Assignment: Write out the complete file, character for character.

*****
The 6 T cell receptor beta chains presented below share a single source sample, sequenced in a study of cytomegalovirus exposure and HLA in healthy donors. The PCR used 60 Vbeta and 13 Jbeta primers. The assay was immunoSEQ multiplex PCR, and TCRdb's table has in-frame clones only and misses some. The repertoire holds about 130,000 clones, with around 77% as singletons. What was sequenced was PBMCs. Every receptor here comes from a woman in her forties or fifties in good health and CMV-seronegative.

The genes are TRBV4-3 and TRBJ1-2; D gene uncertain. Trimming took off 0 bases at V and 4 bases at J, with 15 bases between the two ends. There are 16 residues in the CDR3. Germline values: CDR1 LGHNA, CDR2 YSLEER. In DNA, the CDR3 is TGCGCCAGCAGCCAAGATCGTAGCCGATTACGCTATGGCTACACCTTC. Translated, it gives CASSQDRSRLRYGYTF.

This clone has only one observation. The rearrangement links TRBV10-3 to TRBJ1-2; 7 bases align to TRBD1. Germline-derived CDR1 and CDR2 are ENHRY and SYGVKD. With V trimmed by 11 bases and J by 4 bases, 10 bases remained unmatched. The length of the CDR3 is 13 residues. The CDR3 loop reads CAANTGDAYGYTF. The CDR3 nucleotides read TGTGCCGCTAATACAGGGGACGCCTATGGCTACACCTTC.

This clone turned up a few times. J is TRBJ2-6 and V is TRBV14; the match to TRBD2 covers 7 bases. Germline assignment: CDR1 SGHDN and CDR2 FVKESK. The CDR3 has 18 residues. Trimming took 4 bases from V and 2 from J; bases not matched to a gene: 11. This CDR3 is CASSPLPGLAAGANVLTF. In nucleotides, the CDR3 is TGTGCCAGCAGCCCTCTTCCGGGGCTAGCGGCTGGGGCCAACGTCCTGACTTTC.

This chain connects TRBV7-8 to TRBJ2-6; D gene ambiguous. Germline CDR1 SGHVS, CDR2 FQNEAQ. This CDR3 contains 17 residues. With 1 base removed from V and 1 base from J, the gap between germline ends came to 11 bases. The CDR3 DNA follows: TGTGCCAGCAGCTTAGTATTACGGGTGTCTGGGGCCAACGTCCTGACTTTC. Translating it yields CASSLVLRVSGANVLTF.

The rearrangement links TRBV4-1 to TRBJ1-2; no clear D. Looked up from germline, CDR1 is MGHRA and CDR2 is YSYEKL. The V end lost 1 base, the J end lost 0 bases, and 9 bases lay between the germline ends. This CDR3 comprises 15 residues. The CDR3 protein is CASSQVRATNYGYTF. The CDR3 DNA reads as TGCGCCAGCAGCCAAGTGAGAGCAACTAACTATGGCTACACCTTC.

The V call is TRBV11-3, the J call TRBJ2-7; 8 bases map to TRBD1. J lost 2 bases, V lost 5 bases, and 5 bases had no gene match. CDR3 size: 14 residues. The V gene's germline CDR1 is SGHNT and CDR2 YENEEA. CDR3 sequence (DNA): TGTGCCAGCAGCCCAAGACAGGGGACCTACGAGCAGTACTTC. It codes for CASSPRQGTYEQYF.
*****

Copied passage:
The 6 T cell receptor beta chains presented below share a single source sample, sequenced in a study of cytomegalovirus exposure and HLA in healthy donors. The PCR used 60 Vbeta and 13 Jbeta primers. The assay was immunoSEQ multiplex PCR, and TCRdb's table has in-frame clones only and misses some. The repertoire holds about 130,000 clones, with around 77% as singletons. What was sequenced was PBMCs. Every receptor here comes from a woman in her forties or fifties in good health and CMV-seronegative.

The genes are TRBV4-3 and TRBJ1-2; D gene uncertain. Trimming took off 0 bases at V and 4 bases at J, with 15 bases between the two ends. There are 16 residues in the CDR3. Germline values: CDR1 LGHNA, CDR2 YSLEER. In DNA, the CDR3 is TGCGCCAGCAGCCAAGATCGTAGCCGATTACGCTATGGCTACACCTTC. Translated, it gives CASSQDRSRLRYGYTF.

This clone has only one observation. The rearrangement links TRBV10-3 to TRBJ1-2; 7 bases align to TRBD1. Germline-derived CDR1 and CDR2 are ENHRY and SYGVKD. With V trimmed by 11 bases and J by 4 bases, 10 bases remained unmatched. The length of the CDR3 is 13 residues. The CDR3 loop reads CAANTGDAYGYTF. The CDR3 nucleotides read TGTGCCGCTAATACAGGGGACGCCTATGGCTACACCTTC.

This clone turned up a few times. J is TRBJ2-6 and V is TRBV14; the match to TRBD2 covers 7 bases. Germline assignment: CDR1 SGHDN and CDR2 FVKESK. The CDR3 has 18 residues. Trimming took 4 bases from V and 2 from J; bases not matched to a gene: 11. This CDR3 is CASSPLPGLAAGANVLTF. In nucleotides, the CDR3 is TGTGCCAGCAGCCCTCTTCCGGGGCTAGCGGCTGGGGCCAACGTCCTGACTTTC.

This chain connects TRBV7-8 to TRBJ2-6; D gene ambiguous. Germline CDR1 SGHVS, CDR2 FQNEAQ. This CDR3 contains 17 residues. With 1 base removed from V and 1 base from J, the gap between germline ends came to 11 bases. The CDR3 DNA follows: TGTGCCAGCAGCTTAGTATTACGGGTGTCTGGGGCCAACGTCCTGACTTTC. Translating it yields CASSLVLRVSGANVLTF.

The rearrangement links TRBV4-1 to TRBJ1-2; no clear D. Looked up from germline, CDR1 is MGHRA and CDR2 is YSYEKL. The V end lost 1 base, the J end lost 0 bases, and 9 bases lay between the germline ends. This CDR3 comprises 15 residues. The CDR3 protein is CASSQVRATNYGYTF. The CDR3 DNA reads as TGCGCCAGCAGCCAAGTGAGAGCAACTAACTATGGCTACACCTTC.

The V call is TRBV11-3, the J call TRBJ2-7; 8 bases map to TRBD1. J lost 2 bases, V lost 5 bases, and 5 bases had no gene match. CDR3 size: 14 residues. The V gene's germline CDR1 is SGHNT and CDR2 YENEEA. CDR3 sequence (DNA): TGTGCCAGCAGCCCAAGACAGGGGACCTACGAGCAGTACTTC. It codes for CASSPRQGTYEQYF.